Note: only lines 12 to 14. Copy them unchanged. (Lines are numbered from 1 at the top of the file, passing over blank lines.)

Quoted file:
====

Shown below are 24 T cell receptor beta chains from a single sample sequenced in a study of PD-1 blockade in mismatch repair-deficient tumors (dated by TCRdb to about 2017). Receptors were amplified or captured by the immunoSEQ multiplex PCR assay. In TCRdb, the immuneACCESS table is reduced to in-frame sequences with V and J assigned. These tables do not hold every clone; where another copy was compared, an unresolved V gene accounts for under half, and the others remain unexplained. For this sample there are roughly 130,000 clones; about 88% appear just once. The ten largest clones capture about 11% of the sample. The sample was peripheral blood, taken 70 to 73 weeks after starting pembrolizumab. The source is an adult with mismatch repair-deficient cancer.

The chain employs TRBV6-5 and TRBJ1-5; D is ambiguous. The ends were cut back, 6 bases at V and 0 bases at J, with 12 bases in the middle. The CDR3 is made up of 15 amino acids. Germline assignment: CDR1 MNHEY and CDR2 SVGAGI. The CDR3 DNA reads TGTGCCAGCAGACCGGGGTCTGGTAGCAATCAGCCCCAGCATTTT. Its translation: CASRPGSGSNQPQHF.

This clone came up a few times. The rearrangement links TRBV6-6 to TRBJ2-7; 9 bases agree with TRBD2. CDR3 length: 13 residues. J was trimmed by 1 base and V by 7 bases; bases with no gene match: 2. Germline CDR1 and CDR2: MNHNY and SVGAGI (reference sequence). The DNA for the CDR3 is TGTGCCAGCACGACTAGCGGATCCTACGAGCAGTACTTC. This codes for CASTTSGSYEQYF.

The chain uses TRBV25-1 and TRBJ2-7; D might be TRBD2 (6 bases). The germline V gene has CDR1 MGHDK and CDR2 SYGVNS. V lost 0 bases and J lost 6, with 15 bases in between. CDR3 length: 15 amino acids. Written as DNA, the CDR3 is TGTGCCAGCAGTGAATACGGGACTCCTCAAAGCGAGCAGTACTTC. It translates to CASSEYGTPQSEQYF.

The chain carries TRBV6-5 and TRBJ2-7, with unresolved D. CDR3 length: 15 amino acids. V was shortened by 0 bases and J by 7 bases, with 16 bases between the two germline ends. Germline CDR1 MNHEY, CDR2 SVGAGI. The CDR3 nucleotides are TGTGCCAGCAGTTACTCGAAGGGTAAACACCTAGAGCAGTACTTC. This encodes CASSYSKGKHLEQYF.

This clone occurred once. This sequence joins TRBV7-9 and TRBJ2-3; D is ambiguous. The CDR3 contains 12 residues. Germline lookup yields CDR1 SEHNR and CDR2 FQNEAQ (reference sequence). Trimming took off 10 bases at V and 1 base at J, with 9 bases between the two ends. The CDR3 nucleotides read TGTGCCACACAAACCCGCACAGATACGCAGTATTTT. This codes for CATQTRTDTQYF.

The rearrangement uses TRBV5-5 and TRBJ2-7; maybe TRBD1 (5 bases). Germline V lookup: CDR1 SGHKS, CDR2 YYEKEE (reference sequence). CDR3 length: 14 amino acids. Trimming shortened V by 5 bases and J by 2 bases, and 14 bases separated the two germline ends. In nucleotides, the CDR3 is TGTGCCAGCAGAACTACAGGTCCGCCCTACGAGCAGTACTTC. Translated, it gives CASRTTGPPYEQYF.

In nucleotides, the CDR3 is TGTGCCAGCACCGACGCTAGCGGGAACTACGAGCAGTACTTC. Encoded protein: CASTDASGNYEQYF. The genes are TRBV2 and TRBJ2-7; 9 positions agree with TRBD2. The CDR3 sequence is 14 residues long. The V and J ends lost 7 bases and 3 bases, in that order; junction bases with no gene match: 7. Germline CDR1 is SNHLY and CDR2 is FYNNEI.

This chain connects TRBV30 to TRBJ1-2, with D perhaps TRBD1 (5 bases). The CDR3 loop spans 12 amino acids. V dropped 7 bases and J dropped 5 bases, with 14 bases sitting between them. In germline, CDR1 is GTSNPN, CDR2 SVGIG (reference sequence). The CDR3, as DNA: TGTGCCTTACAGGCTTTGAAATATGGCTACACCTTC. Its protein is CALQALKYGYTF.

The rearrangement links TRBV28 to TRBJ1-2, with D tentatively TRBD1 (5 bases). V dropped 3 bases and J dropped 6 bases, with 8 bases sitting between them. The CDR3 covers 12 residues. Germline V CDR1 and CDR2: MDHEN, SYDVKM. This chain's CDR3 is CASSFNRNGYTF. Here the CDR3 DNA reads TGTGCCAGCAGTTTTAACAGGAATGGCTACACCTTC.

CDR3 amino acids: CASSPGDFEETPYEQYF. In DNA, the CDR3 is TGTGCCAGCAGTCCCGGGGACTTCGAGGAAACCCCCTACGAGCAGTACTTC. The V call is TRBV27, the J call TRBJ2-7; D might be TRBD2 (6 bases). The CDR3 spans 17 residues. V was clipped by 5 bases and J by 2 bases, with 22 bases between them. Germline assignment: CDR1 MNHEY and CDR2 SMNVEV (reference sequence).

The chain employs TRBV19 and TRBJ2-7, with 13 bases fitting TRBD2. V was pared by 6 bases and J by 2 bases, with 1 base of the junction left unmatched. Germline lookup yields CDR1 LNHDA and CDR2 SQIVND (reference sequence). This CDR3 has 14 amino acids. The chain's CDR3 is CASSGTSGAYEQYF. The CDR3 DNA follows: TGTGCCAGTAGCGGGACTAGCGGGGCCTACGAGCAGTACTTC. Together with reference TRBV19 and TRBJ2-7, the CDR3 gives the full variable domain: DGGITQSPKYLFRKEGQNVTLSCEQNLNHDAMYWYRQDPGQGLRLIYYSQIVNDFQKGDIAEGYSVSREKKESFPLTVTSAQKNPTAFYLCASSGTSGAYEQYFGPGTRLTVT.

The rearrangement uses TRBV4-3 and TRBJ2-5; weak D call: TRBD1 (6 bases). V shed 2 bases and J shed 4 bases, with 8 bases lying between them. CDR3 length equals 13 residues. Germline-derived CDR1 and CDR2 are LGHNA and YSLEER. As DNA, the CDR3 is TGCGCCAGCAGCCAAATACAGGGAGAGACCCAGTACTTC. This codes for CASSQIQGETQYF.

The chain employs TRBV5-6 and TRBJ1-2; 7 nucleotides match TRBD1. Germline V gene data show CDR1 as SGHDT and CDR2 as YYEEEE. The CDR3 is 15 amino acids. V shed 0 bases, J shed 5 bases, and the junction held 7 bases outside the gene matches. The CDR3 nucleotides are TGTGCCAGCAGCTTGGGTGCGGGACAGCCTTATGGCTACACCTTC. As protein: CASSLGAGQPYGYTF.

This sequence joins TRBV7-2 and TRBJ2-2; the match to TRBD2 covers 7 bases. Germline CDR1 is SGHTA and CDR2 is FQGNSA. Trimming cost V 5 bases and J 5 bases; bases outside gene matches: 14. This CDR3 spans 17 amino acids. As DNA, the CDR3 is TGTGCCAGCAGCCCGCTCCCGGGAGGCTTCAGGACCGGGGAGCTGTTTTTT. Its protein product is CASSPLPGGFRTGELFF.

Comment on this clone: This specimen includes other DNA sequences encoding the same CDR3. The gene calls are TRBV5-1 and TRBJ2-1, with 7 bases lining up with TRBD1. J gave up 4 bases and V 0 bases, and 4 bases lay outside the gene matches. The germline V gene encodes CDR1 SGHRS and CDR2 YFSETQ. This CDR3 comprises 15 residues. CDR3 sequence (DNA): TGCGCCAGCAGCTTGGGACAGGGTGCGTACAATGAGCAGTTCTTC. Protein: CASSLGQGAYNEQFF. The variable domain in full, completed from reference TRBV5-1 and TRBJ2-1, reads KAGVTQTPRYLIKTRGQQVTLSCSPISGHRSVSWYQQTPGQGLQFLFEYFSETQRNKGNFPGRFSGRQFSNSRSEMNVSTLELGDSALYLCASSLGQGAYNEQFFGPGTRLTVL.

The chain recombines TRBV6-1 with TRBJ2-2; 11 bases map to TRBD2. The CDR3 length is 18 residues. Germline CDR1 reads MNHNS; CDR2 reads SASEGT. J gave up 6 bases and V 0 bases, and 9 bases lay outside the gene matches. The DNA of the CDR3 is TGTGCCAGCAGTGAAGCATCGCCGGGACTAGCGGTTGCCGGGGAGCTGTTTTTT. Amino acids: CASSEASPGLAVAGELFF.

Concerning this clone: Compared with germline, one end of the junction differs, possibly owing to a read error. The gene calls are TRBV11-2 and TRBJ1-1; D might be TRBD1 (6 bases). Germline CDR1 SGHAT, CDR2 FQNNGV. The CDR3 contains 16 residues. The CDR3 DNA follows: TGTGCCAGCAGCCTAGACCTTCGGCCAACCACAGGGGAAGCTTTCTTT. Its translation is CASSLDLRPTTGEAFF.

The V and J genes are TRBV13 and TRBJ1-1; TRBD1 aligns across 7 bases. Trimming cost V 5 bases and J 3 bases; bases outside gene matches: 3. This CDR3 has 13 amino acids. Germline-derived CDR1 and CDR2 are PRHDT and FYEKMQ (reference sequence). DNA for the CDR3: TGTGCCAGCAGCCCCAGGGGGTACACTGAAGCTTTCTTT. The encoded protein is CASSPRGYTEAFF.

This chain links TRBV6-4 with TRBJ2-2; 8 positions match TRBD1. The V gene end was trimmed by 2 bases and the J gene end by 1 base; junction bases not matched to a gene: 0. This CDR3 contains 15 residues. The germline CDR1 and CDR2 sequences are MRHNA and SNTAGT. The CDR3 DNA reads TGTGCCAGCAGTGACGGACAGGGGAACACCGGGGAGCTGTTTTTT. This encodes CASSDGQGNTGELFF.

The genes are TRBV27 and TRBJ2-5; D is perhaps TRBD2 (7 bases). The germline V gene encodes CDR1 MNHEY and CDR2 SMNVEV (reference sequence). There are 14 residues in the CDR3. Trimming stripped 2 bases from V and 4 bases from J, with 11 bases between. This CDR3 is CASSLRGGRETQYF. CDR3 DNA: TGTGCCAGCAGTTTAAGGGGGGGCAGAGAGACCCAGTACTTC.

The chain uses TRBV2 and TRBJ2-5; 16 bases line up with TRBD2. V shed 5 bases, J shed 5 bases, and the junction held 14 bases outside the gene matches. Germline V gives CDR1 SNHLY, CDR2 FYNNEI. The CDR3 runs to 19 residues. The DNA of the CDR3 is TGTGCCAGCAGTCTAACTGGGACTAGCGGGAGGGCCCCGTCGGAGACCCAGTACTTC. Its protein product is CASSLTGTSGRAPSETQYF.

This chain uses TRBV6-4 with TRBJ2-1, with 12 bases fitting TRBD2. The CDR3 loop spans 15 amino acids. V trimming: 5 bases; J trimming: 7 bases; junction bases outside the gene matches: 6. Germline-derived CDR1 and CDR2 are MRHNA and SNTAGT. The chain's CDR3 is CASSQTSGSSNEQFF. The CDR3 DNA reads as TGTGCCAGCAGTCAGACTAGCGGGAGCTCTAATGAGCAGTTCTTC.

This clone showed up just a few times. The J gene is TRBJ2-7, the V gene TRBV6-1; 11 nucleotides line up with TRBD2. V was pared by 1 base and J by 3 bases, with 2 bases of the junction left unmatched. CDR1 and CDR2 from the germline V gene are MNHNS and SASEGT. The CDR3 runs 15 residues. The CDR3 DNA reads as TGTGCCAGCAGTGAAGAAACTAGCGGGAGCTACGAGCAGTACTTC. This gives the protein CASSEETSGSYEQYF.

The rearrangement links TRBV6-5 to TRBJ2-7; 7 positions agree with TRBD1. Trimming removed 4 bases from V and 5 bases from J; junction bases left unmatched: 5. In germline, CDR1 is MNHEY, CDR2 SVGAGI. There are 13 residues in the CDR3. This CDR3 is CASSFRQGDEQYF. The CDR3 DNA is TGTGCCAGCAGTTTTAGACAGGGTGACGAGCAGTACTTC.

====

The chain employs TRBV19 and TRBJ2-7, with 13 bases fitting TRBD2. V was pared by 6 bases and J by 2 bases, with 1 base of the junction left unmatched. Germline lookup yields CDR1 LNHDA and CDR2 SQIVND (reference sequence). This CDR3 has 14 amino acids. The chain's CDR3 is CASSGTSGAYEQYF. The CDR3 DNA follows: TGTGCCAGTAGCGGGACTAGCGGGGCCTACGAGCAGTACTTC. Together with reference TRBV19 and TRBJ2-7, the CDR3 gives the full variable domain: DGGITQSPKYLFRKEGQNVTLSCEQNLNHDAMYWYRQDPGQGLRLIYYSQIVNDFQKGDIAEGYSVSREKKESFPLTVTSAQKNPTAFYLCASSGTSGAYEQYFGPGTRLTVT.

The rearrangement uses TRBV4-3 and TRBJ2-5; weak D call: TRBD1 (6 bases). V shed 2 bases and J shed 4 bases, with 8 bases lying between them. CDR3 length equals 13 residues. Germline-derived CDR1 and CDR2 are LGHNA and YSLEER. As DNA, the CDR3 is TGCGCCAGCAGCCAAATACAGGGAGAGACCCAGTACTTC. This codes for CASSQIQGETQYF.

The chain employs TRBV5-6 and TRBJ1-2; 7 nucleotides match TRBD1. Germline V gene data show CDR1 as SGHDT and CDR2 as YYEEEE. The CDR3 is 15 amino acids. V shed 0 bases, J shed 5 bases, and the junction held 7 bases outside the gene matches. The CDR3 nucleotides are TGTGCCAGCAGCTTGGGTGCGGGACAGCCTTATGGCTACACCTTC. As protein: CASSLGAGQPYGYTF.